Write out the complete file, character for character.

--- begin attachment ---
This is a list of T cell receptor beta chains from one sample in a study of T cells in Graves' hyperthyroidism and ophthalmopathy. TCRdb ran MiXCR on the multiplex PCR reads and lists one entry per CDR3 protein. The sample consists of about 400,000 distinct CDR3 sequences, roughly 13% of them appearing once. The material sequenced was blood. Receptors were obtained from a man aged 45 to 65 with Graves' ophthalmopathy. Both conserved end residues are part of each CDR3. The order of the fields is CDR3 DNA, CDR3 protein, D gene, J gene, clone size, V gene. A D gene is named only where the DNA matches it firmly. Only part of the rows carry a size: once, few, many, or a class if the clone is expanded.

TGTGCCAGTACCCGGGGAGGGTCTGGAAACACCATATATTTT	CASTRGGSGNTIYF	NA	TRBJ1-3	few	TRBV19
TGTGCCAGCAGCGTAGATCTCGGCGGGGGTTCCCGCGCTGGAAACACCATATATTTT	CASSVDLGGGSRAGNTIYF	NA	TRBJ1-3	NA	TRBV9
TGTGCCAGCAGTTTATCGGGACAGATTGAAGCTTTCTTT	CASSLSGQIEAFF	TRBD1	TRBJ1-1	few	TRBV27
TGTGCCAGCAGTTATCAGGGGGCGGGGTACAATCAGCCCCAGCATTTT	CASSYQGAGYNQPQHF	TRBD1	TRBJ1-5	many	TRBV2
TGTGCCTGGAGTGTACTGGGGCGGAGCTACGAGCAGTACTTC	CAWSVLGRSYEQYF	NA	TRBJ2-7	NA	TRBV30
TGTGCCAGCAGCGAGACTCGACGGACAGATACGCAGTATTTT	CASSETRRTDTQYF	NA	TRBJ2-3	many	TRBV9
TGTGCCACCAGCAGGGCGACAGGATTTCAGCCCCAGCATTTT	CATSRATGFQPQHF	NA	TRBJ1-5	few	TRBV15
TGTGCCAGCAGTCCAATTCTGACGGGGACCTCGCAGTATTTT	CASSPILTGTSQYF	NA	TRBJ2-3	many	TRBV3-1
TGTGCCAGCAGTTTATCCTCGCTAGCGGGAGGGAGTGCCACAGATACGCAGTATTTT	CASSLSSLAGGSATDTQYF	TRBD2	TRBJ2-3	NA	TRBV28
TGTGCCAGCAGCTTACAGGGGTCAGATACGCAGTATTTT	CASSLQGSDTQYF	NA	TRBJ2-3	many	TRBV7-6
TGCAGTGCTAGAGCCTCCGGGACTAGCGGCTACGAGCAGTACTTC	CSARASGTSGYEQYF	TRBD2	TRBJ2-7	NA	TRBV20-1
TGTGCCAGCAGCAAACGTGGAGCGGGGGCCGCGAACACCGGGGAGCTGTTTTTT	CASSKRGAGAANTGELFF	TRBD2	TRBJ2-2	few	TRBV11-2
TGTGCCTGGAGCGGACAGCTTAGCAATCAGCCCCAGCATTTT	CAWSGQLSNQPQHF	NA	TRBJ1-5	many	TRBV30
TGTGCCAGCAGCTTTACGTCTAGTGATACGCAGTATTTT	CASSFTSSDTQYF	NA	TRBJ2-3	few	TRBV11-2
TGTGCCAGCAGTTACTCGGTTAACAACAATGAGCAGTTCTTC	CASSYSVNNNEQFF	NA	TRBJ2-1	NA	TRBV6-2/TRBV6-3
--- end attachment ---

This is a list of T cell receptor beta chains from one sample in a study of T cells in Graves' hyperthyroidism and ophthalmopathy. TCRdb ran MiXCR on the multiplex PCR reads and lists one entry per CDR3 protein. The sample consists of about 400,000 distinct CDR3 sequences, roughly 13% of them appearing once. The material sequenced was blood. Receptors were obtained from a man aged 45 to 65 with Graves' ophthalmopathy. Both conserved end residues are part of each CDR3. The order of the fields is CDR3 DNA, CDR3 protein, D gene, J gene, clone size, V gene. A D gene is named only where the DNA matches it firmly. Only part of the rows carry a size: once, few, many, or a class if the clone is expanded.

TGTGCCAGTACCCGGGGAGGGTCTGGAAACACCATATATTTT	CASTRGGSGNTIYF	NA	TRBJ1-3	few	TRBV19
TGTGCCAGCAGCGTAGATCTCGGCGGGGGTTCCCGCGCTGGAAACACCATATATTTT	CASSVDLGGGSRAGNTIYF	NA	TRBJ1-3	NA	TRBV9
TGTGCCAGCAGTTTATCGGGACAGATTGAAGCTTTCTTT	CASSLSGQIEAFF	TRBD1	TRBJ1-1	few	TRBV27
TGTGCCAGCAGTTATCAGGGGGCGGGGTACAATCAGCCCCAGCATTTT	CASSYQGAGYNQPQHF	TRBD1	TRBJ1-5	many	TRBV2
TGTGCCTGGAGTGTACTGGGGCGGAGCTACGAGCAGTACTTC	CAWSVLGRSYEQYF	NA	TRBJ2-7	NA	TRBV30
TGTGCCAGCAGCGAGACTCGACGGACAGATACGCAGTATTTT	CASSETRRTDTQYF	NA	TRBJ2-3	many	TRBV9
TGTGCCACCAGCAGGGCGACAGGATTTCAGCCCCAGCATTTT	CATSRATGFQPQHF	NA	TRBJ1-5	few	TRBV15
TGTGCCAGCAGTCCAATTCTGACGGGGACCTCGCAGTATTTT	CASSPILTGTSQYF	NA	TRBJ2-3	many	TRBV3-1
TGTGCCAGCAGTTTATCCTCGCTAGCGGGAGGGAGTGCCACAGATACGCAGTATTTT	CASSLSSLAGGSATDTQYF	TRBD2	TRBJ2-3	NA	TRBV28
TGTGCCAGCAGCTTACAGGGGTCAGATACGCAGTATTTT	CASSLQGSDTQYF	NA	TRBJ2-3	many	TRBV7-6
TGCAGTGCTAGAGCCTCCGGGACTAGCGGCTACGAGCAGTACTTC	CSARASGTSGYEQYF	TRBD2	TRBJ2-7	NA	TRBV20-1
TGTGCCAGCAGCAAACGTGGAGCGGGGGCCGCGAACACCGGGGAGCTGTTTTTT	CASSKRGAGAANTGELFF	TRBD2	TRBJ2-2	few	TRBV11-2
TGTGCCTGGAGCGGACAGCTTAGCAATCAGCCCCAGCATTTT	CAWSGQLSNQPQHF	NA	TRBJ1-5	many	TRBV30
TGTGCCAGCAGCTTTACGTCTAGTGATACGCAGTATTTT	CASSFTSSDTQYF	NA	TRBJ2-3	few	TRBV11-2
TGTGCCAGCAGTTACTCGGTTAACAACAATGAGCAGTTCTTC	CASSYSVNNNEQFF	NA	TRBJ2-1	NA	TRBV6-2/TRBV6-3